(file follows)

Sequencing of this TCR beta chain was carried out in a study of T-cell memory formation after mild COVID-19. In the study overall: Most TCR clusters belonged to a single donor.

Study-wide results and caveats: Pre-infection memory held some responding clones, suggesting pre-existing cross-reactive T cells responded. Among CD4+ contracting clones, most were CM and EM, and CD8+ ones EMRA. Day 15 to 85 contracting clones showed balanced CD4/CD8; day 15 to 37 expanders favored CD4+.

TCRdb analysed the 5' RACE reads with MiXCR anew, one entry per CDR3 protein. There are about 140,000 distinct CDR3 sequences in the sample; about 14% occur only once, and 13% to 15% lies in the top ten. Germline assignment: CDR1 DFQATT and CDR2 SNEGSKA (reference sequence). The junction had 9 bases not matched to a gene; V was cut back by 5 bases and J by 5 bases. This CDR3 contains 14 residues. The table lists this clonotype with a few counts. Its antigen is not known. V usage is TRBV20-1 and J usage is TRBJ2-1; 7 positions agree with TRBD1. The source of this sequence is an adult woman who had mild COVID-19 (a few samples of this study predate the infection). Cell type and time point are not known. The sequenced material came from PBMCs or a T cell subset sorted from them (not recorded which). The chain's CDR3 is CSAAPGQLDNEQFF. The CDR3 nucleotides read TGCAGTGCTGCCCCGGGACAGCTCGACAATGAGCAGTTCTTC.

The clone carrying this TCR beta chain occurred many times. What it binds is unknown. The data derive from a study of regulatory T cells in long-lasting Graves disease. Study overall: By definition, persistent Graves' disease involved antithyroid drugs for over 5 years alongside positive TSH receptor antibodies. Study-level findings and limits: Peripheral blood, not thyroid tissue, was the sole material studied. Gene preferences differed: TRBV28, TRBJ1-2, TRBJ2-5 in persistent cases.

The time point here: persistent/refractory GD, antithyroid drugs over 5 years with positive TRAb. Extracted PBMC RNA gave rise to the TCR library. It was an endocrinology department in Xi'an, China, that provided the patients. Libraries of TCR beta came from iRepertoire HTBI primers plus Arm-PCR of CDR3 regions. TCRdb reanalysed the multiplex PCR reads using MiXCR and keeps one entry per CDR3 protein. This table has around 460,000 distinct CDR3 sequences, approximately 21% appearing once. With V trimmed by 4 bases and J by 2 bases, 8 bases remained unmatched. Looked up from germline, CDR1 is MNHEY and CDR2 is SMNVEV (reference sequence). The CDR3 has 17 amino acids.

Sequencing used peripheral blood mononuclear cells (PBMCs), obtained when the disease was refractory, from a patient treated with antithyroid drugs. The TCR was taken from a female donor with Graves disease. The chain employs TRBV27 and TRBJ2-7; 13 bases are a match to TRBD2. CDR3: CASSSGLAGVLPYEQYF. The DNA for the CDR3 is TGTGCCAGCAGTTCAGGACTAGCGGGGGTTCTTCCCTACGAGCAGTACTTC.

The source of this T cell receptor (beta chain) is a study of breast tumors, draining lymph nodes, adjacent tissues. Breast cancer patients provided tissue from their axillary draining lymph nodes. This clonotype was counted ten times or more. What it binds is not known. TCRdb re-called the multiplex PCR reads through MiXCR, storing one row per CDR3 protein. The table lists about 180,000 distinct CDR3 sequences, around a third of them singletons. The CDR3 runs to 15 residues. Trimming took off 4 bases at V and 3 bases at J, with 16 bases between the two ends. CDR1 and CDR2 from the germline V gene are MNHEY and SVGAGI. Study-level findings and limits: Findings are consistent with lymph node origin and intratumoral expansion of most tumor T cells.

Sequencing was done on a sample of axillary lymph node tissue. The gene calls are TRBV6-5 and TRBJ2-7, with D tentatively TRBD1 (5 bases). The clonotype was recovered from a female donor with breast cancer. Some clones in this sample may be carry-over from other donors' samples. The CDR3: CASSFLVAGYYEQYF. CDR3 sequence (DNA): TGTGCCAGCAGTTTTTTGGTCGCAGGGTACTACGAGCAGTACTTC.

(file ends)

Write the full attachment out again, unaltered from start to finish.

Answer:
Sequencing of this TCR beta chain was carried out in a study of T-cell memory formation after mild COVID-19. In the study overall: Most TCR clusters belonged to a single donor.

Study-wide results and caveats: Pre-infection memory held some responding clones, suggesting pre-existing cross-reactive T cells responded. Among CD4+ contracting clones, most were CM and EM, and CD8+ ones EMRA. Day 15 to 85 contracting clones showed balanced CD4/CD8; day 15 to 37 expanders favored CD4+.

TCRdb analysed the 5' RACE reads with MiXCR anew, one entry per CDR3 protein. There are about 140,000 distinct CDR3 sequences in the sample; about 14% occur only once, and 13% to 15% lies in the top ten. Germline assignment: CDR1 DFQATT and CDR2 SNEGSKA (reference sequence). The junction had 9 bases not matched to a gene; V was cut back by 5 bases and J by 5 bases. This CDR3 contains 14 residues. The table lists this clonotype with a few counts. Its antigen is not known. V usage is TRBV20-1 and J usage is TRBJ2-1; 7 positions agree with TRBD1. The source of this sequence is an adult woman who had mild COVID-19 (a few samples of this study predate the infection). Cell type and time point are not known. The sequenced material came from PBMCs or a T cell subset sorted from them (not recorded which). The chain's CDR3 is CSAAPGQLDNEQFF. The CDR3 nucleotides read TGCAGTGCTGCCCCGGGACAGCTCGACAATGAGCAGTTCTTC.

The clone carrying this TCR beta chain occurred many times. What it binds is unknown. The data derive from a study of regulatory T cells in long-lasting Graves disease. Study overall: By definition, persistent Graves' disease involved antithyroid drugs for over 5 years alongside positive TSH receptor antibodies. Study-level findings and limits: Peripheral blood, not thyroid tissue, was the sole material studied. Gene preferences differed: TRBV28, TRBJ1-2, TRBJ2-5 in persistent cases.

The time point here: persistent/refractory GD, antithyroid drugs over 5 years with positive TRAb. Extracted PBMC RNA gave rise to the TCR library. It was an endocrinology department in Xi'an, China, that provided the patients. Libraries of TCR beta came from iRepertoire HTBI primers plus Arm-PCR of CDR3 regions. TCRdb reanalysed the multiplex PCR reads using MiXCR and keeps one entry per CDR3 protein. This table has around 460,000 distinct CDR3 sequences, approximately 21% appearing once. With V trimmed by 4 bases and J by 2 bases, 8 bases remained unmatched. Looked up from germline, CDR1 is MNHEY and CDR2 is SMNVEV (reference sequence). The CDR3 has 17 amino acids.

Sequencing used peripheral blood mononuclear cells (PBMCs), obtained when the disease was refractory, from a patient treated with antithyroid drugs. The TCR was taken from a female donor with Graves disease. The chain employs TRBV27 and TRBJ2-7; 13 bases are a match to TRBD2. CDR3: CASSSGLAGVLPYEQYF. The DNA for the CDR3 is TGTGCCAGCAGTTCAGGACTAGCGGGGGTTCTTCCCTACGAGCAGTACTTC.

The source of this T cell receptor (beta chain) is a study of breast tumors, draining lymph nodes, adjacent tissues. Breast cancer patients provided tissue from their axillary draining lymph nodes. This clonotype was counted ten times or more. What it binds is not known. TCRdb re-called the multiplex PCR reads through MiXCR, storing one row per CDR3 protein. The table lists about 180,000 distinct CDR3 sequences, around a third of them singletons. The CDR3 runs to 15 residues. Trimming took off 4 bases at V and 3 bases at J, with 16 bases between the two ends. CDR1 and CDR2 from the germline V gene are MNHEY and SVGAGI. Study-level findings and limits: Findings are consistent with lymph node origin and intratumoral expansion of most tumor T cells.

Sequencing was done on a sample of axillary lymph node tissue. The gene calls are TRBV6-5 and TRBJ2-7, with D tentatively TRBD1 (5 bases). The clonotype was recovered from a female donor with breast cancer. Some clones in this sample may be carry-over from other donors' samples. The CDR3: CASSFLVAGYYEQYF. CDR3 sequence (DNA): TGTGCCAGCAGTTTTTTGGTCGCAGGGTACTACGAGCAGTACTTC.